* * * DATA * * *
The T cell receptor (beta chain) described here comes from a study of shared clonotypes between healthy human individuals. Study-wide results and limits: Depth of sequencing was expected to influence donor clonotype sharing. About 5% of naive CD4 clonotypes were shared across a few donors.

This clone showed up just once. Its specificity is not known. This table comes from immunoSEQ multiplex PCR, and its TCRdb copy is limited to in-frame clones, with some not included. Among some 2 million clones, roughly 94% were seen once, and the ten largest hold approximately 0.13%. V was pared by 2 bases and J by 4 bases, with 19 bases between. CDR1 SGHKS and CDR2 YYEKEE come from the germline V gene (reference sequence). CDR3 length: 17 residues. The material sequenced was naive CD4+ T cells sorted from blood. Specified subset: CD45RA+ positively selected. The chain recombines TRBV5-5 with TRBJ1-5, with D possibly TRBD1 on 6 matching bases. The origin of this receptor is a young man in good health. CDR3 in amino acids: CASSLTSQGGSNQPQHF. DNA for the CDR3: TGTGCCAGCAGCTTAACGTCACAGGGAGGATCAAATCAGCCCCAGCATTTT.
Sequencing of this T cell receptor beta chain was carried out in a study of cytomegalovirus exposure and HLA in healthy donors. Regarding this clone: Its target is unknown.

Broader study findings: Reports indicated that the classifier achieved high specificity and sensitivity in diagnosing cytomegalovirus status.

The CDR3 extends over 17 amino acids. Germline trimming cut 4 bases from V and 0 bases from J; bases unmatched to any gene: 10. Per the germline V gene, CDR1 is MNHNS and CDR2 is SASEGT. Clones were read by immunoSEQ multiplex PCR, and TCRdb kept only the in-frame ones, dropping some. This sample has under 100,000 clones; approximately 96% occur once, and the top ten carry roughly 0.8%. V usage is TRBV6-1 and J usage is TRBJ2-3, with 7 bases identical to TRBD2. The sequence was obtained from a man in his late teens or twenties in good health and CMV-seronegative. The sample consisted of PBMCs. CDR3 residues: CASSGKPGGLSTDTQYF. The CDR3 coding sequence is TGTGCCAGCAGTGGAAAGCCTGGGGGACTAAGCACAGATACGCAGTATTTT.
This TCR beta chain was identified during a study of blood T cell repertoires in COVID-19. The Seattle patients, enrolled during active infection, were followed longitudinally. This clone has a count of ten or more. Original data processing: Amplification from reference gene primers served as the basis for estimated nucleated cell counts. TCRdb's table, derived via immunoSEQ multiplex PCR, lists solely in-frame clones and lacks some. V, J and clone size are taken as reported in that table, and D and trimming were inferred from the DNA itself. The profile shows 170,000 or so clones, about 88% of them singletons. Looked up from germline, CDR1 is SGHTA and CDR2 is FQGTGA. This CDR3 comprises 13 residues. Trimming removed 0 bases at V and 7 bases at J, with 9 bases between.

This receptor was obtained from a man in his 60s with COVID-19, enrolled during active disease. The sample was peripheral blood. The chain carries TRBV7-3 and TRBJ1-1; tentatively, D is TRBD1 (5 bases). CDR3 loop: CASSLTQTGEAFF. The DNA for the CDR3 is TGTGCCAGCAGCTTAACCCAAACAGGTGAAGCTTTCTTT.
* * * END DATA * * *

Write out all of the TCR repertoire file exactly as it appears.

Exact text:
The T cell receptor (beta chain) described here comes from a study of shared clonotypes between healthy human individuals. Study-wide results and limits: Depth of sequencing was expected to influence donor clonotype sharing. About 5% of naive CD4 clonotypes were shared across a few donors.

This clone showed up just once. Its specificity is not known. This table comes from immunoSEQ multiplex PCR, and its TCRdb copy is limited to in-frame clones, with some not included. Among some 2 million clones, roughly 94% were seen once, and the ten largest hold approximately 0.13%. V was pared by 2 bases and J by 4 bases, with 19 bases between. CDR1 SGHKS and CDR2 YYEKEE come from the germline V gene (reference sequence). CDR3 length: 17 residues. The material sequenced was naive CD4+ T cells sorted from blood. Specified subset: CD45RA+ positively selected. The chain recombines TRBV5-5 with TRBJ1-5, with D possibly TRBD1 on 6 matching bases. The origin of this receptor is a young man in good health. CDR3 in amino acids: CASSLTSQGGSNQPQHF. DNA for the CDR3: TGTGCCAGCAGCTTAACGTCACAGGGAGGATCAAATCAGCCCCAGCATTTT.
Sequencing of this T cell receptor beta chain was carried out in a study of cytomegalovirus exposure and HLA in healthy donors. Regarding this clone: Its target is unknown.

Broader study findings: Reports indicated that the classifier achieved high specificity and sensitivity in diagnosing cytomegalovirus status.

The CDR3 extends over 17 amino acids. Germline trimming cut 4 bases from V and 0 bases from J; bases unmatched to any gene: 10. Per the germline V gene, CDR1 is MNHNS and CDR2 is SASEGT. Clones were read by immunoSEQ multiplex PCR, and TCRdb kept only the in-frame ones, dropping some. This sample has under 100,000 clones; approximately 96% occur once, and the top ten carry roughly 0.8%. V usage is TRBV6-1 and J usage is TRBJ2-3, with 7 bases identical to TRBD2. The sequence was obtained from a man in his late teens or twenties in good health and CMV-seronegative. The sample consisted of PBMCs. CDR3 residues: CASSGKPGGLSTDTQYF. The CDR3 coding sequence is TGTGCCAGCAGTGGAAAGCCTGGGGGACTAAGCACAGATACGCAGTATTTT.
This TCR beta chain was identified during a study of blood T cell repertoires in COVID-19. The Seattle patients, enrolled during active infection, were followed longitudinally. This clone has a count of ten or more. Original data processing: Amplification from reference gene primers served as the basis for estimated nucleated cell counts. TCRdb's table, derived via immunoSEQ multiplex PCR, lists solely in-frame clones and lacks some. V, J and clone size are taken as reported in that table, and D and trimming were inferred from the DNA itself. The profile shows 170,000 or so clones, about 88% of them singletons. Looked up from germline, CDR1 is SGHTA and CDR2 is FQGTGA. This CDR3 comprises 13 residues. Trimming removed 0 bases at V and 7 bases at J, with 9 bases between.

This receptor was obtained from a man in his 60s with COVID-19, enrolled during active disease. The sample was peripheral blood. The chain carries TRBV7-3 and TRBJ1-1; tentatively, D is TRBD1 (5 bases). CDR3 loop: CASSLTQTGEAFF. The DNA for the CDR3 is TGTGCCAGCAGCTTAACCCAAACAGGTGAAGCTTTCTTT.